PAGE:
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SheCanCode Spotlight Series: Keren Pakes, Chief Brand & Communication Officer, Bright Data & Founder, Bright Initiative

Keren Pakes, Chief Brand & Communication Officer, Bright Data & Founder, Bright Initiative

ARTICLE SUMMARY

Keren Pakes is the chief brand & communications officer at Bright Data and founder of the Bright Initiative – a global program providing NGOs, NPOs, academic institutions, and public bodies with pro-bono access to data, technology and expertise.

As a former award-winning foreign affairs journalist for BBC News and Current Affairs in the Middle East, Americas and other regions, it should be no surprise that Keren is a firm believer in the power of words. After all, she spent 14 years swinging her political conflict pen, slicing out stories for renowned institutions such as Italy’s main TV channel and the BBC Middle East office, among others – the latter being one of the most challenging locations for female journalists worldwide. 

In 2011, Keren wanted a new challenge and decided to enter the B2B/B2C tech industry. Since then, she has enjoyed several senior leadership roles in marketing, branding, and communications. Today, she is the Chief Brand & Communications Officer at Bright Data and the founder of the Bright Initiative. We caught up with Keren and, as we like to do, asked her a few questions.

SO, KEREN! WHAT IS THE SECRET TO YOUR SUCCESS?

Persistence.

100%. If you think in the short term, you will probably achieve results. But from my experience, if you set bigger goals for yourself – ones that take courage and persistence – the gain is much greater. And the results make it worth all the effort. Most goals are achievable; they just take the right approach and a lot of persistence.

DOES THAT MEAN YOU PLAN YOUR FUTURE QUITE THOROUGHLY?

I might not plan years ahead, but I do plan my next step thoroughly. I think it’s crucial. It gives me the focus to ensure that I truly accomplish what I set out to do. For me, it has always been about making an impact and, obviously, a positive one. That impact, in turn, develops my career.

HAVE YOU FACED ANY SERIOUS CAREER CHALLENGES? IF SO, HOW DID YOU OVERCOME THEM?

Too many to count. But sticking to my personal and professional values has always helped me resolve conflicts and challenges. The more I stick to reaching the right professional results, the easier that challenge gets. And it’s crucial to be confident in your goals; most times, there is no real need to go into full ‘conflict-facing’ mode. Once you stick to your goals, everything else will fall into place on its own, eventually.

WHAT IS YOUR BIGGEST CAREER ACHIEVEMENT?

Probably knowing who I am, especially as a people manager. That’s up there on my list of achievements. I believe in managing with care and compassion rather than simply ordering people around. I think it makes for a better leader and makes it easier for others to follow your lead.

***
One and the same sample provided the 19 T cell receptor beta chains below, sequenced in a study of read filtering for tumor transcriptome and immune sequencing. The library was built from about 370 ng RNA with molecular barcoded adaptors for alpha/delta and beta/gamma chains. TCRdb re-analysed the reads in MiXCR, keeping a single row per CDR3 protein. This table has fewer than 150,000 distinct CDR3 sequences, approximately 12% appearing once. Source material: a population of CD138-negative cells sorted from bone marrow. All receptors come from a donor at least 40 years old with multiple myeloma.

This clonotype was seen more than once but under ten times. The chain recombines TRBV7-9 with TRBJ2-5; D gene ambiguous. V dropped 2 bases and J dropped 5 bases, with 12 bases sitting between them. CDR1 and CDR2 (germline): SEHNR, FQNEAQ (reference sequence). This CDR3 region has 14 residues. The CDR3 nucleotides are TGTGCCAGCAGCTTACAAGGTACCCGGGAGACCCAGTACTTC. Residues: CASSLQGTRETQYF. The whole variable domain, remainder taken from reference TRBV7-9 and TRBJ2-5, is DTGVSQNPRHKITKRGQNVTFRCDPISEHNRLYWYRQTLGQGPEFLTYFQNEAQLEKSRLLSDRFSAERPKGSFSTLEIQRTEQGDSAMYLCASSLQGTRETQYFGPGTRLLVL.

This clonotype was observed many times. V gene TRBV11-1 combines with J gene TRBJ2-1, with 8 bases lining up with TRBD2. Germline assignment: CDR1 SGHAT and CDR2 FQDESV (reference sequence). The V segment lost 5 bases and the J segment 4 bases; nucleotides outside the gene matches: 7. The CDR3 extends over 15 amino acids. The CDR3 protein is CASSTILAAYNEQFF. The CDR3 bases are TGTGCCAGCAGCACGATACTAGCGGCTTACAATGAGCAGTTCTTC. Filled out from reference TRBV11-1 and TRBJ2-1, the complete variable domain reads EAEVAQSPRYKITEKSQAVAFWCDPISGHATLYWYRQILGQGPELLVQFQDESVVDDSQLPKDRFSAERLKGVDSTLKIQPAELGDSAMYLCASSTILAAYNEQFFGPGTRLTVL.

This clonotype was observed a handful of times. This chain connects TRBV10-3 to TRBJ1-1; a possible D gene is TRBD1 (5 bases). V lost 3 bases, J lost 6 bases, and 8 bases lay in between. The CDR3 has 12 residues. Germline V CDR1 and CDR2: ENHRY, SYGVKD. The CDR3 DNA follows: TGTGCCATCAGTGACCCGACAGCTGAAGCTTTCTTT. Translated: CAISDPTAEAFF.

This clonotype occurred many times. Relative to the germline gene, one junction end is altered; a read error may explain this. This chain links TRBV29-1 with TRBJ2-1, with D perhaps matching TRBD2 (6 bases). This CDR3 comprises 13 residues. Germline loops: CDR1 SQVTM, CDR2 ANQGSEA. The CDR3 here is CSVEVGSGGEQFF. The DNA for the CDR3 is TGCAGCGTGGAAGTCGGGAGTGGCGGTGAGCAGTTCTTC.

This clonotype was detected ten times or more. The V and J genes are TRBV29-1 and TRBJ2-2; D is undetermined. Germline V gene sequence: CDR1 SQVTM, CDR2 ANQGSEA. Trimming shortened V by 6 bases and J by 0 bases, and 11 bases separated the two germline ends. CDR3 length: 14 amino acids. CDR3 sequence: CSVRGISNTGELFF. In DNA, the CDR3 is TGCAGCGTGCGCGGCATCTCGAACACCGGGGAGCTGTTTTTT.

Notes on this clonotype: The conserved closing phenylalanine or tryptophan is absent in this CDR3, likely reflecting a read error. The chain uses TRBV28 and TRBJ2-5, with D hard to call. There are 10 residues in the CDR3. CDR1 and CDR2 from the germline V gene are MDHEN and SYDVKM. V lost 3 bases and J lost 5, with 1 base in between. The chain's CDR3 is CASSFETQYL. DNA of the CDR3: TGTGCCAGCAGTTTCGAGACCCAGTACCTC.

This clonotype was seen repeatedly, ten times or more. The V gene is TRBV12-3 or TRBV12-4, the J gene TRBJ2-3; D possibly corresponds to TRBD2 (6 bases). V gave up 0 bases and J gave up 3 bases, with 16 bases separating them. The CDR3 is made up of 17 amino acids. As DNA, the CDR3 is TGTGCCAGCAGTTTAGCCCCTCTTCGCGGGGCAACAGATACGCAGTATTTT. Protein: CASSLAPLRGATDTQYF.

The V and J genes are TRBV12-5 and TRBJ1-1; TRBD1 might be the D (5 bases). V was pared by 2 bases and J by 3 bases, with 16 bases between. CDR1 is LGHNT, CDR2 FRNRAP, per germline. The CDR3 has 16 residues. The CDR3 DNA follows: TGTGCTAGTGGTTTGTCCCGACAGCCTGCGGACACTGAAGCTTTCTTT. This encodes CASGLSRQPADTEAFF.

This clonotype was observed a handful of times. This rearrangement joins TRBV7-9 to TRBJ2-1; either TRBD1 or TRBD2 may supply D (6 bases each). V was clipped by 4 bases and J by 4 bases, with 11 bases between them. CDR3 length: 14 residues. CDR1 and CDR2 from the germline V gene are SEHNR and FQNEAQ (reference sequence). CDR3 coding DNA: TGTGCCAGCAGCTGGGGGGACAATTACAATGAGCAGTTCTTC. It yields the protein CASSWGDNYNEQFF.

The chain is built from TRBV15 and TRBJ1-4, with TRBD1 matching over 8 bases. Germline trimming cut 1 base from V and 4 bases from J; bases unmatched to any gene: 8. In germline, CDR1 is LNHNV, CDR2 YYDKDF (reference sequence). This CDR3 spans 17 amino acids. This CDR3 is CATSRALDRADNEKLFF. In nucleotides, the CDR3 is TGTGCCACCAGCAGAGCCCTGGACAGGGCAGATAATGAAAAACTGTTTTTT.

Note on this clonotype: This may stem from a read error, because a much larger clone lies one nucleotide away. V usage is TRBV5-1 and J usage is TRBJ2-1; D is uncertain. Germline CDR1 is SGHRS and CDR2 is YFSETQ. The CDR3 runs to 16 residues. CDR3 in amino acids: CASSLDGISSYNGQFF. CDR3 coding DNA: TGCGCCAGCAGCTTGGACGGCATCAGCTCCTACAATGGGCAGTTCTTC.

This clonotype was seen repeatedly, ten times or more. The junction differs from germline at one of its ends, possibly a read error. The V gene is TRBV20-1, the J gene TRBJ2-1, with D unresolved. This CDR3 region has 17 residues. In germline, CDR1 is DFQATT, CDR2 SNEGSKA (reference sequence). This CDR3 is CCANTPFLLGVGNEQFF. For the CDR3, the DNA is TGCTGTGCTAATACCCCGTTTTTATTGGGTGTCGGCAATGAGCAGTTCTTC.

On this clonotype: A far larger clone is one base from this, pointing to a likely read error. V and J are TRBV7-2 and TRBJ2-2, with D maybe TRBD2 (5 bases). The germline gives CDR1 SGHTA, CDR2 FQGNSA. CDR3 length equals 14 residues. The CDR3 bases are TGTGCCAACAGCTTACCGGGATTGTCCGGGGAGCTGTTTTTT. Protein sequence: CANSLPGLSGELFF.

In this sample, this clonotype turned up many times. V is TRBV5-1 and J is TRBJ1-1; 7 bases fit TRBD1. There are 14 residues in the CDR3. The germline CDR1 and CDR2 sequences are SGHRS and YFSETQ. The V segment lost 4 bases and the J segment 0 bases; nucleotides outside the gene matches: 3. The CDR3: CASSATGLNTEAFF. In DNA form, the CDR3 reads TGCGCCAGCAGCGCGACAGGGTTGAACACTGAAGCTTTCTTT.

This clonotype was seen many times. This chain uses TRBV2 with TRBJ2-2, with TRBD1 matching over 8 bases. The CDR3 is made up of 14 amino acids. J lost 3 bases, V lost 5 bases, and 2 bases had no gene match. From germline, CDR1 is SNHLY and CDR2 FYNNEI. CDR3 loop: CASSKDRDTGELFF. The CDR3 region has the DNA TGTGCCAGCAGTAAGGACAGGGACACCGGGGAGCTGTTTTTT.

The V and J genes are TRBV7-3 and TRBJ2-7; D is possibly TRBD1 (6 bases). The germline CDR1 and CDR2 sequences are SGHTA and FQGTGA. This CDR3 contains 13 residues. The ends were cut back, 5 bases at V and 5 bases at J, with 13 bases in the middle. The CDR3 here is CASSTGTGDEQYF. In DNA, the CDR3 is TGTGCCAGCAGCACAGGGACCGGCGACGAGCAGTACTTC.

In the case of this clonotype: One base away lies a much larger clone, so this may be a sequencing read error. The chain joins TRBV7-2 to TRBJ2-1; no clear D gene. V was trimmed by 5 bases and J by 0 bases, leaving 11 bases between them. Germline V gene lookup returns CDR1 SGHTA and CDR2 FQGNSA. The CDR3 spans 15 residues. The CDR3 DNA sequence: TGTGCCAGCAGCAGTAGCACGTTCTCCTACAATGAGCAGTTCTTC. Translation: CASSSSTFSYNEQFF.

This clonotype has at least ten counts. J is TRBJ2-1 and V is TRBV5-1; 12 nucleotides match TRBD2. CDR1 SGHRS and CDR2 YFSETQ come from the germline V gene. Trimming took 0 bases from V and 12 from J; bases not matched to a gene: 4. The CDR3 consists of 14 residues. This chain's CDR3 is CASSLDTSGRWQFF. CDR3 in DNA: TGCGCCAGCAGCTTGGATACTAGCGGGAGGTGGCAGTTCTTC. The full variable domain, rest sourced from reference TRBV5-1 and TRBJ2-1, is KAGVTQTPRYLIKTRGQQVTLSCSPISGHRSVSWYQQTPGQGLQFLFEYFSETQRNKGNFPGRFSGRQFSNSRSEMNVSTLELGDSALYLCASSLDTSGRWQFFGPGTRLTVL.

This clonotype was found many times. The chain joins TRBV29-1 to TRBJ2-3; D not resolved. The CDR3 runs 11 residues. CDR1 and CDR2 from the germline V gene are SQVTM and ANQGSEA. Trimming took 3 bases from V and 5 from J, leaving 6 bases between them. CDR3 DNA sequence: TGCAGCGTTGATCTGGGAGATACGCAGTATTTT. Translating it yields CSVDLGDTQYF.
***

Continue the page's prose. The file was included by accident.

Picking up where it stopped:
WHAT ADVICE WOULD YOU GIVE TO SOMEONE WHO WANTS A CAREER IN TECH?

Based on my experience, working in start-ups allows you to take on many more roles and learn much more than working in established, corporate-like companies. It contributed immensely to my personal and professional growth. You’ll be at the heart of the tech instead of sitting on the sidelines.

ARE THERE STILL BARRIERS FOR WOMEN IN TECH? IF SO, HOW CAN WE OVERCOME THESE?

Unfortunately, yes. It might be because this industry is dominated by men, making it a bit daunting. At the same time, women sometimes don’t feel they have an equal say either. It can get to the point where they’re left behind. It’s a challenge – but one we can successfully overcome.

The key is confidence. If you want to pursue a career in tech, first make sure you love tech and the speed at which it develops, and then make it happen for yourself.  My advice to women entering the tech domain is to focus on making a fast, noticeable impact. Don’t shy away from a challenge. Say ‘bring it on’.

WHAT CAN COMPANIES DO TO SUPPORT DIVERSITY IN TECH?

It should be the right person for the job regardless of who that person is. Companies should practice an open-minded approach throughout the entire cycle, from recruitment to management, and to look actively for candidates who are a aren’t as brave. Also, companies should keep in mind that men and women often communicate differently, which is not a bad thing. Just different.

CURRENTLY, ONLY 15% OF THE WORKFORCE IN TECH ARE WOMEN. IF YOU HAD A MAGIC WAND, HOW WOULD YOU IMPROVE THOSE NUMBERS?

Remove the fear factor for women.

WHAT RESOURCES DO YOU RECOMMEND FOR WOMEN IN TECH?

Networking. I love people, and I’m a great believer in meeting face to face. If possible, I always try to reach out and meet new people, learn new things, and expand my network. That’s always worked for me personally. You never know, a shining new career opportunity in tech might be just one meeting away.

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